BenQ Corp., which completed the takeover of Siemens AG's unprofitable handset unit in September, forecast a 90 percent gain in 2006 revenue, helped by sales of co-branded mobile phones.
Benq's sales "have a chance to reach more than US$9 billion in 2006," spurred by growth in the mobile-phone business, K.Y. Lee, Taipei-based BenQ's chairman and chief executive officer, said in an interview in Beijing yesterday.
Taiwan's biggest cell-phone maker had sales of NT$152 billion (US$4.75 billion) last year, based on reported revenue for the first nine months of 2005 and unaudited figures for the quarter ended December 31 published on the company's Web site.
Lee, 53, is betting handset demand in China, the world's biggest mobile market, will allow BenQ to meet that goal. BenQ aims to become the No. 5 cellular-phone manufacturer in the Chinese market as the Siemens combination helps it gain market share from local players. The mobile-phone business accounts for more than 60 percent of the company's total revenue.
"China is such an important market for every handset maker, and no one dares ignore it," said Tom Fu, who manages US$63 million in assets at PCA Securities Investment Trust Co. in Taipei, including BenQ stock.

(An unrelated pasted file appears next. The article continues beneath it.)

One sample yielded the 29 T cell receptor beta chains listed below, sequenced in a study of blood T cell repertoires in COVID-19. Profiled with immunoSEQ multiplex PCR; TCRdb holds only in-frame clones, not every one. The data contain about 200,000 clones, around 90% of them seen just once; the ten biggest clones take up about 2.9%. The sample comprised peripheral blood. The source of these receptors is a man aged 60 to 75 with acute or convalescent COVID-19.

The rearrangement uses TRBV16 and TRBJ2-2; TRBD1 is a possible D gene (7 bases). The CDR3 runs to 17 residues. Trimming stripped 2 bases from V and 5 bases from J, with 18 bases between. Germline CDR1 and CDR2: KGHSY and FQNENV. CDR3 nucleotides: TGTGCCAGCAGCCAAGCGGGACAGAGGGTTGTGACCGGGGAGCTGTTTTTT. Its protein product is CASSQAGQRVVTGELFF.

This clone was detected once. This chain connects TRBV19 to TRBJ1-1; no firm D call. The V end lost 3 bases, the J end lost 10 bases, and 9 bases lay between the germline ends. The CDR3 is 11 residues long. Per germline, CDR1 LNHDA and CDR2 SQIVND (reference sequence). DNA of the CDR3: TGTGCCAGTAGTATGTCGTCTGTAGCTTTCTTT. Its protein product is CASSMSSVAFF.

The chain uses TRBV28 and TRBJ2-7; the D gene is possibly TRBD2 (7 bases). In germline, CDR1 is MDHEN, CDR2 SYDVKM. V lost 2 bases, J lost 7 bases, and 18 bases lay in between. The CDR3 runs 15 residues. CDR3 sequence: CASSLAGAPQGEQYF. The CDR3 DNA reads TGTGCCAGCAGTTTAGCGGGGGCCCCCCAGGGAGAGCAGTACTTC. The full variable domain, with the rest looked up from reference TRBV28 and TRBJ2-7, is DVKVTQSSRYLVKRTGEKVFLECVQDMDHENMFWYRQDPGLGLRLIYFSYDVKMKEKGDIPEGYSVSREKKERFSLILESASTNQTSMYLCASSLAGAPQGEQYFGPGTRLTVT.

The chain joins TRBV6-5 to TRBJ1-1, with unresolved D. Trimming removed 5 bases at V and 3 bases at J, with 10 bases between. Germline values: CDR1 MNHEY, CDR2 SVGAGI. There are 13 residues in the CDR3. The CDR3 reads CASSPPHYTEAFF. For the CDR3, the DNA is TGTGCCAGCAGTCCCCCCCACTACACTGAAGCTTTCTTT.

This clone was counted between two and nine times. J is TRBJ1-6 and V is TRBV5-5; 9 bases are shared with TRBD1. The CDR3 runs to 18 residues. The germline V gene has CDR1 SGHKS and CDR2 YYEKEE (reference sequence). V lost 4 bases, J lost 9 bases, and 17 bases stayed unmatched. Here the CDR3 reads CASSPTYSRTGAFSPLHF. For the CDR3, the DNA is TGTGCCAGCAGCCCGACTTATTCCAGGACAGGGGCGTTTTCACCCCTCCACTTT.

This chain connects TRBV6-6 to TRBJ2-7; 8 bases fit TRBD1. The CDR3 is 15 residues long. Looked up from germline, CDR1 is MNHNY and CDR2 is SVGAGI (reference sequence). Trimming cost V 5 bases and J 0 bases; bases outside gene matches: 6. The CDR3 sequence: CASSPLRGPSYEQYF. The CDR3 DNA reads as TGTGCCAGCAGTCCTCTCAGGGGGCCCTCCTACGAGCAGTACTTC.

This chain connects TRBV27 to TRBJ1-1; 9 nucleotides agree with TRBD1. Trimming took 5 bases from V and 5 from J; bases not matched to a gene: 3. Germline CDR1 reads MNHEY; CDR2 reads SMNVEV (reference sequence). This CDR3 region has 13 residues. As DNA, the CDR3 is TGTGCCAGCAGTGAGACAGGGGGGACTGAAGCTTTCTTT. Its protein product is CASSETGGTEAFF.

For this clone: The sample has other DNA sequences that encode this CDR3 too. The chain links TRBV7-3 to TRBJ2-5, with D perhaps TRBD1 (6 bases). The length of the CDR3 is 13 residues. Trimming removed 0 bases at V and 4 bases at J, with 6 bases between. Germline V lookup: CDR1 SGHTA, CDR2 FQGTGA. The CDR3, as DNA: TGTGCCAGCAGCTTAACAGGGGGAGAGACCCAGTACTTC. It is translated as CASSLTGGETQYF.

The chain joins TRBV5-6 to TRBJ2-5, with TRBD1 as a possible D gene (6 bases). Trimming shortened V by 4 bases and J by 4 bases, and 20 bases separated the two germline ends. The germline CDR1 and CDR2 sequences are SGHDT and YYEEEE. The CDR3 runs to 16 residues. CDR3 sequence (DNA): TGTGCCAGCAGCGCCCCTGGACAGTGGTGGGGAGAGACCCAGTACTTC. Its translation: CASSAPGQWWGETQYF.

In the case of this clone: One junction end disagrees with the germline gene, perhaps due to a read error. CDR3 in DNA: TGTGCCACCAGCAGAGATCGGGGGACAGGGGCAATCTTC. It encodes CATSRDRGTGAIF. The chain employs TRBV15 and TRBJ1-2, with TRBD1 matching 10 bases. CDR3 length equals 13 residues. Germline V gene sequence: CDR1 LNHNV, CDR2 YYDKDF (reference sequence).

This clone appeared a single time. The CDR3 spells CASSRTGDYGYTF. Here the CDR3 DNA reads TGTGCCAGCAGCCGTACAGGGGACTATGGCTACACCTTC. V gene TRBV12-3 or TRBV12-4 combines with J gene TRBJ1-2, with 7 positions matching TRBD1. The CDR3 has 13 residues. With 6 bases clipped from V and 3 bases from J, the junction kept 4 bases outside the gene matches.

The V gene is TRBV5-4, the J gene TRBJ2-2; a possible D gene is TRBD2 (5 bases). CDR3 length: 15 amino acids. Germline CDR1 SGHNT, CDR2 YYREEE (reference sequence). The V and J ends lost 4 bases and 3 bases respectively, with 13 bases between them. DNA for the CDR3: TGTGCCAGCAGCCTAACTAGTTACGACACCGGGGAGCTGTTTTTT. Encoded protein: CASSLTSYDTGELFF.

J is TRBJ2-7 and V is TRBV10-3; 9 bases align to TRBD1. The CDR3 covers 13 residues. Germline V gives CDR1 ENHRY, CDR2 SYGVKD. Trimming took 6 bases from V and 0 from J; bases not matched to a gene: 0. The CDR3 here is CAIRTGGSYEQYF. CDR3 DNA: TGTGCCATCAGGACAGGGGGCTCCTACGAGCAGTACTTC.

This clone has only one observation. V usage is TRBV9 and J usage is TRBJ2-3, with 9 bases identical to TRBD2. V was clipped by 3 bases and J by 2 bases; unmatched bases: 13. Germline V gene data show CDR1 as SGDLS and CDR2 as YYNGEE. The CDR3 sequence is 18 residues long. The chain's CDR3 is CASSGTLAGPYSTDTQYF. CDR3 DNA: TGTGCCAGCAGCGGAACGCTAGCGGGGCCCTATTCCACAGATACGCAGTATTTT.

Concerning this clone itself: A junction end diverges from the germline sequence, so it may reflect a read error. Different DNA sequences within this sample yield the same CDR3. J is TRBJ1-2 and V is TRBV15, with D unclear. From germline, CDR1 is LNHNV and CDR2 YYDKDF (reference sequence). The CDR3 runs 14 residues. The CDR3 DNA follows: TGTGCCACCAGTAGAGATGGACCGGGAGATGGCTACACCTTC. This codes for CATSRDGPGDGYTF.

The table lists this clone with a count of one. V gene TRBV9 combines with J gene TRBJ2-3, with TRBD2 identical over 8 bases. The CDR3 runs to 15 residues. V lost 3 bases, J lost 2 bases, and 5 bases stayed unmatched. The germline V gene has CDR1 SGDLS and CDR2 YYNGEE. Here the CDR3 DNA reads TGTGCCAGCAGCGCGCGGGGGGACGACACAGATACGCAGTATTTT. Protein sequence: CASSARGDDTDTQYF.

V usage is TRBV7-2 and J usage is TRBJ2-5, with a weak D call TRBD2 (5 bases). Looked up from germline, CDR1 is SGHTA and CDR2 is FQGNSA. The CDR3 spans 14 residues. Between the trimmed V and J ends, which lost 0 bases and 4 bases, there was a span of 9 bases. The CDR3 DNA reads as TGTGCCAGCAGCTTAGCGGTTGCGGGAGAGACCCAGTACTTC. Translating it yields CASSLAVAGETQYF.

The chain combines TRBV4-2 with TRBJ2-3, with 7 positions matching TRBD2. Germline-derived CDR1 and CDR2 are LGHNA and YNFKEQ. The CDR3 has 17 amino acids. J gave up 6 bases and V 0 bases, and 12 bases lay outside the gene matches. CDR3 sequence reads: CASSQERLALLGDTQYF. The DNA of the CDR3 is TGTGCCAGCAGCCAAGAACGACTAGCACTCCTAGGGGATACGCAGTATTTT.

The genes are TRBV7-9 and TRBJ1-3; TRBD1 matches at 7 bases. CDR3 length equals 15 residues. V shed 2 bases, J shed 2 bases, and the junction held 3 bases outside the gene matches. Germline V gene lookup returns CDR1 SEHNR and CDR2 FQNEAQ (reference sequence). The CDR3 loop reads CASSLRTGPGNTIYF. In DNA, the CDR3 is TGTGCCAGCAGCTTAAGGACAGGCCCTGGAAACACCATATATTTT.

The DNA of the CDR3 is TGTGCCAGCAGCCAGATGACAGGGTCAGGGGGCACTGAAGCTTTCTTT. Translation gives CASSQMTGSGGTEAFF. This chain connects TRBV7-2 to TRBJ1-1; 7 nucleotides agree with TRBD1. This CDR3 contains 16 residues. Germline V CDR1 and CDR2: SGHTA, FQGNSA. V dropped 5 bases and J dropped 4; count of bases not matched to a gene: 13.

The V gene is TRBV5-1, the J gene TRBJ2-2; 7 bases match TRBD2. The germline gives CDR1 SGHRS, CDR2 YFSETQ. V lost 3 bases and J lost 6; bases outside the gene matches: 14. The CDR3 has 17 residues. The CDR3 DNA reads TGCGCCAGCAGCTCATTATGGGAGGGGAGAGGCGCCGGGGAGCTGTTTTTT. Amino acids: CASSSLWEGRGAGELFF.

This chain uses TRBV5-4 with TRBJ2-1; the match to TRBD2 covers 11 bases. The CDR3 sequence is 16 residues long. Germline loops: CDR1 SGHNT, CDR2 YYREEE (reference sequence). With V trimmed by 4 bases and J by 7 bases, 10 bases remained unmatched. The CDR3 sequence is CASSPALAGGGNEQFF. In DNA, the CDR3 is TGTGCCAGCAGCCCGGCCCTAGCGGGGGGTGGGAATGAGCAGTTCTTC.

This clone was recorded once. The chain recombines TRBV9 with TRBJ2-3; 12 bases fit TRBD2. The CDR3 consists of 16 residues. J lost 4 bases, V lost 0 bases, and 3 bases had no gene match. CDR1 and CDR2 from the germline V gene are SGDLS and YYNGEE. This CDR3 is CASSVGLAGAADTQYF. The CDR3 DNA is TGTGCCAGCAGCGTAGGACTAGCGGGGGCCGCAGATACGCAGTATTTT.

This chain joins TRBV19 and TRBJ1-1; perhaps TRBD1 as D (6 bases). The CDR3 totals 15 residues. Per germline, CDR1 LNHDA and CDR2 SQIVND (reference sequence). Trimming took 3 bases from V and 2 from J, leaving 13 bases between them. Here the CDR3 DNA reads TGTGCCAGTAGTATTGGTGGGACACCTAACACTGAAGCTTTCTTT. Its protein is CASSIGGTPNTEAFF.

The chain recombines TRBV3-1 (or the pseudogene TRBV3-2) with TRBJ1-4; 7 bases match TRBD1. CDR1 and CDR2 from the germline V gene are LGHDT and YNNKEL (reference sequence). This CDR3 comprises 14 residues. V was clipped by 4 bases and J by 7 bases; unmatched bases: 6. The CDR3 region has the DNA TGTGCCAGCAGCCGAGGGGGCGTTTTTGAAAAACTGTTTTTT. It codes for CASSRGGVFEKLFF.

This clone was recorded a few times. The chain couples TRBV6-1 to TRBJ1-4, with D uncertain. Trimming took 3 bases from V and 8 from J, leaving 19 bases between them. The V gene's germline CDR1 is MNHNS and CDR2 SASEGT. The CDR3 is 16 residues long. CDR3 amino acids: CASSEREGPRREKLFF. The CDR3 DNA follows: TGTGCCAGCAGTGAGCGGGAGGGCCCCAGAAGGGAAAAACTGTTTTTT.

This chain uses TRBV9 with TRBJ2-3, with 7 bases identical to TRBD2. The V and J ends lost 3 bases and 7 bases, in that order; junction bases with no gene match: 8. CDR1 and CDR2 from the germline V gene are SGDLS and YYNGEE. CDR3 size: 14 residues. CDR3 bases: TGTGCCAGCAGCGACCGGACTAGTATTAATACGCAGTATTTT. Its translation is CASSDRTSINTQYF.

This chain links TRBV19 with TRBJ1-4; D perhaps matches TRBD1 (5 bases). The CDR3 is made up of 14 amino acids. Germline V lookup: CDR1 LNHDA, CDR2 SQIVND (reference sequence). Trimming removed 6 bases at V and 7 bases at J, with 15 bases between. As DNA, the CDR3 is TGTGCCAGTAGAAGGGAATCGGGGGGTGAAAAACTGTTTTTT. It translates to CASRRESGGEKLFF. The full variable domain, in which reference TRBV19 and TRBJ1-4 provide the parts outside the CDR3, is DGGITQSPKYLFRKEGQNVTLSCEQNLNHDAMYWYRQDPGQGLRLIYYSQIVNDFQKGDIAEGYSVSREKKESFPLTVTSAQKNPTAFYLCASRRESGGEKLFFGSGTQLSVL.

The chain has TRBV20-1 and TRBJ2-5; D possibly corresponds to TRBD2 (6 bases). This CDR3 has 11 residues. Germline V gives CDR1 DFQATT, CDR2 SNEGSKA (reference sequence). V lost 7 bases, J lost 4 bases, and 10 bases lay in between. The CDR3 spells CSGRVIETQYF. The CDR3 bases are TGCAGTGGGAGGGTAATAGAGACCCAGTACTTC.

China, which contributed about 25 percent of Benq's sales, had 388.2 million mobile-phone subscribers by the end of November. Global handset sales probably increased 20 percent to 810 million last year, after rising 30 percent in 2004, according to Stamford, Connecticut-based researcher Gartner Inc.
"China is the most important strategic market for us in Asia," said Lee, "The growth in China's handset market will outpace" the global market average.
The Taiwanese company aims to more than double its market share to 2.5 percent in China this year and to 4.5 percent in 2007. Benq's current market share is less than 1 percent in China.
"I think we can achieve that goal if we look at the current players in the Chinese market," said Lee. There are many local companies that "normally just sell their products in China alone and most of them don't have a chance to go outside the country."
BenQ, which says its name is an acronym for "bringing enjoyment and quality to life," plans to introduce 30 new handsets globally this year, with at least 20 available to Chinese customers, Lee said.
The company, which also makes laptop computers, flat-panel screens and video cameras, plans to more than double capacity at its handset factory in Suzhou, northwest of Shanghai. The plant's annual production will be raised to 100 million phones from the current 40 million, Lee said, without giving a timetable.
BenQ also plans to increase the number of so-called selling points in China to 2,000 this year from 700, Lee said.
Mobile division CEO Clemens Joos said yesterday in Berlin that it's possible for BenQ to reach a 10 percent global market share. The company ranked No. 6 worldwide with a market share of about 5.2 percent in third quarter last year, including Siemens.